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Re: Career Advice
From: "Dan McGinn-Combs" <dgcombs () gmail com>
Date: Wed, 8 Sep 2010 12:29:26 -0400

And don't overlook&nbsp;naisg.org. The price for joining is right and it has chapters all over.
Dan


--
Dan McGinn-CombsOn Sep 8, 2010 11:24 AM, Bill Swearingen &lt;hevnsnt () i-hacked com&gt; wrote: 

Hey Josh,
I would suggest you get as involved with your local security community as you can (time-wise) afford. Check out 
Infragard, ISSA, HTCIA,&nbsp;ASIS, ISACA, hackerspaces, etc.

Second, keep looking. &nbsp;Dont let one interview get you down and out. &nbsp;Just because you were not what they were 
looking for in this particular job,&nbsp;doesn't&nbsp;mean that you&nbsp;aren't&nbsp;exactly what someone is looking 
for another job. &nbsp;I know I have personally had to turn away some incredible talent simply because they were not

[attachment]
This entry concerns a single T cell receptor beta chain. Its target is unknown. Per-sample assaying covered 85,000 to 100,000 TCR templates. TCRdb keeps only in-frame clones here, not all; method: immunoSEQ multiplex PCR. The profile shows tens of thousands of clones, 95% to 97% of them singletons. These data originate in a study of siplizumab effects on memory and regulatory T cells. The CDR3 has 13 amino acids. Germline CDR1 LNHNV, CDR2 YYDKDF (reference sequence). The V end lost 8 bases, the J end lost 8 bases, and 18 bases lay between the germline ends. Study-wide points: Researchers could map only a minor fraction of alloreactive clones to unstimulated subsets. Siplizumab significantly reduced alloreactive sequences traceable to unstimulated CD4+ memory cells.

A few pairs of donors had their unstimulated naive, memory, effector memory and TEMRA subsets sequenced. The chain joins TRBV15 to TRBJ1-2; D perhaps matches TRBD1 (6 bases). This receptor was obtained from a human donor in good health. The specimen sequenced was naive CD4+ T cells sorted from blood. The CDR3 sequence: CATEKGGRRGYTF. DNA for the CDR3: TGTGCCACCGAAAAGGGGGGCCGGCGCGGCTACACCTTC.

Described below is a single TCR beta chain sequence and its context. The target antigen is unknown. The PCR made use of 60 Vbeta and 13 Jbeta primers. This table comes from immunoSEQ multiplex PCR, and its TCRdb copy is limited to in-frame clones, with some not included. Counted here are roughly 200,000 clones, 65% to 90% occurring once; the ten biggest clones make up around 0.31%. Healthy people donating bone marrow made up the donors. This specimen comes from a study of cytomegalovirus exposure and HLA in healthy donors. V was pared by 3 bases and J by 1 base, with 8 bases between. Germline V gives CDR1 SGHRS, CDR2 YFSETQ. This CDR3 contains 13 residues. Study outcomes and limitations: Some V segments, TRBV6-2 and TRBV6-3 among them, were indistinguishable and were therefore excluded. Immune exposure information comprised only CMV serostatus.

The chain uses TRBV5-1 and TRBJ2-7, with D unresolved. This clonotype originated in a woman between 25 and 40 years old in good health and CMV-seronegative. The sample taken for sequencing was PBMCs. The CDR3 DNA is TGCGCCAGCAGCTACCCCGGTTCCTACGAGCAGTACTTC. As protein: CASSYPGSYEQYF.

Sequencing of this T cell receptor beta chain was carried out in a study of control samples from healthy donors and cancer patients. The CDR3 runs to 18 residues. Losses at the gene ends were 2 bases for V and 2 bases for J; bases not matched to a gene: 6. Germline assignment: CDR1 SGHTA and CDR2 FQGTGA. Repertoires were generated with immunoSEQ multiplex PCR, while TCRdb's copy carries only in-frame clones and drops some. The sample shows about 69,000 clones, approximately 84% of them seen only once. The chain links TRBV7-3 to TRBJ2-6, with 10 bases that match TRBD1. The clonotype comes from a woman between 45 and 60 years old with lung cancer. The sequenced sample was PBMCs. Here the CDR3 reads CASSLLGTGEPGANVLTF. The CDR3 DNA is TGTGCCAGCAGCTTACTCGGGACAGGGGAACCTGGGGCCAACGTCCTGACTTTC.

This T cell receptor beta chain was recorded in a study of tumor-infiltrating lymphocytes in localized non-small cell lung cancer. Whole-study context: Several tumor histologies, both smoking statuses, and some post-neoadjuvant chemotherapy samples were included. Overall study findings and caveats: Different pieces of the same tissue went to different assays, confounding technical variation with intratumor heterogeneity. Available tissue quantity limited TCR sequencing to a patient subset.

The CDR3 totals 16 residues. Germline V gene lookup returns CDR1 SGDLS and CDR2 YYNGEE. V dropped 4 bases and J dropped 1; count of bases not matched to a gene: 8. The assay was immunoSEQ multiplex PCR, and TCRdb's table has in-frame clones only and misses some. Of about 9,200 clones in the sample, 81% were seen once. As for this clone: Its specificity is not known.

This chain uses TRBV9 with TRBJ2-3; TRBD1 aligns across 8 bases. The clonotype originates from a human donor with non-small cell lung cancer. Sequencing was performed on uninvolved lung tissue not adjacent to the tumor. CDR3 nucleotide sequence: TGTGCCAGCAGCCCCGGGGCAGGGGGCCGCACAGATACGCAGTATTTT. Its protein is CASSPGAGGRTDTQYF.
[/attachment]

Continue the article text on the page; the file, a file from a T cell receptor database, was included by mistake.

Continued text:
exactly what I was seeking for to fill that particular position.

As a hiring manager, I am more interested in your side projects, what you do at home, and what you do to keep yourself 
updated on the latest security threats. &nbsp;Dont be afraid to work on your offensive side, and to talk about it in 
any future interviews (depending on the job of course). &nbsp;Oh.. and you should come to KC for the CyberRAID (a 
little plug there)

Also, dont forget that we&nbsp;aren't&nbsp;exactly in a booming economy right now. =) So dont leave your current 
position until you find that next one. &nbsp;Security can be a difficult area to "break in to" but dont give up, it 
will be that much more rewarding when you find that right one.

-Bill



On Wed, Sep 8, 2010 at 7:28 AM, Josh Little &lt;josh () zombietango com&gt; wrote:



  

    
  
  
    So, I've been trying to leave my job of 11 years for a
        dedicated security position and have had little luck. I've had
        one set of interviews, where I was passed on for what may have
        been team personality issues - no big deal, these things happen.
        But I can't keep but wonder if there is something I'm missing -
        well, I know there are things missing, I just don't know how big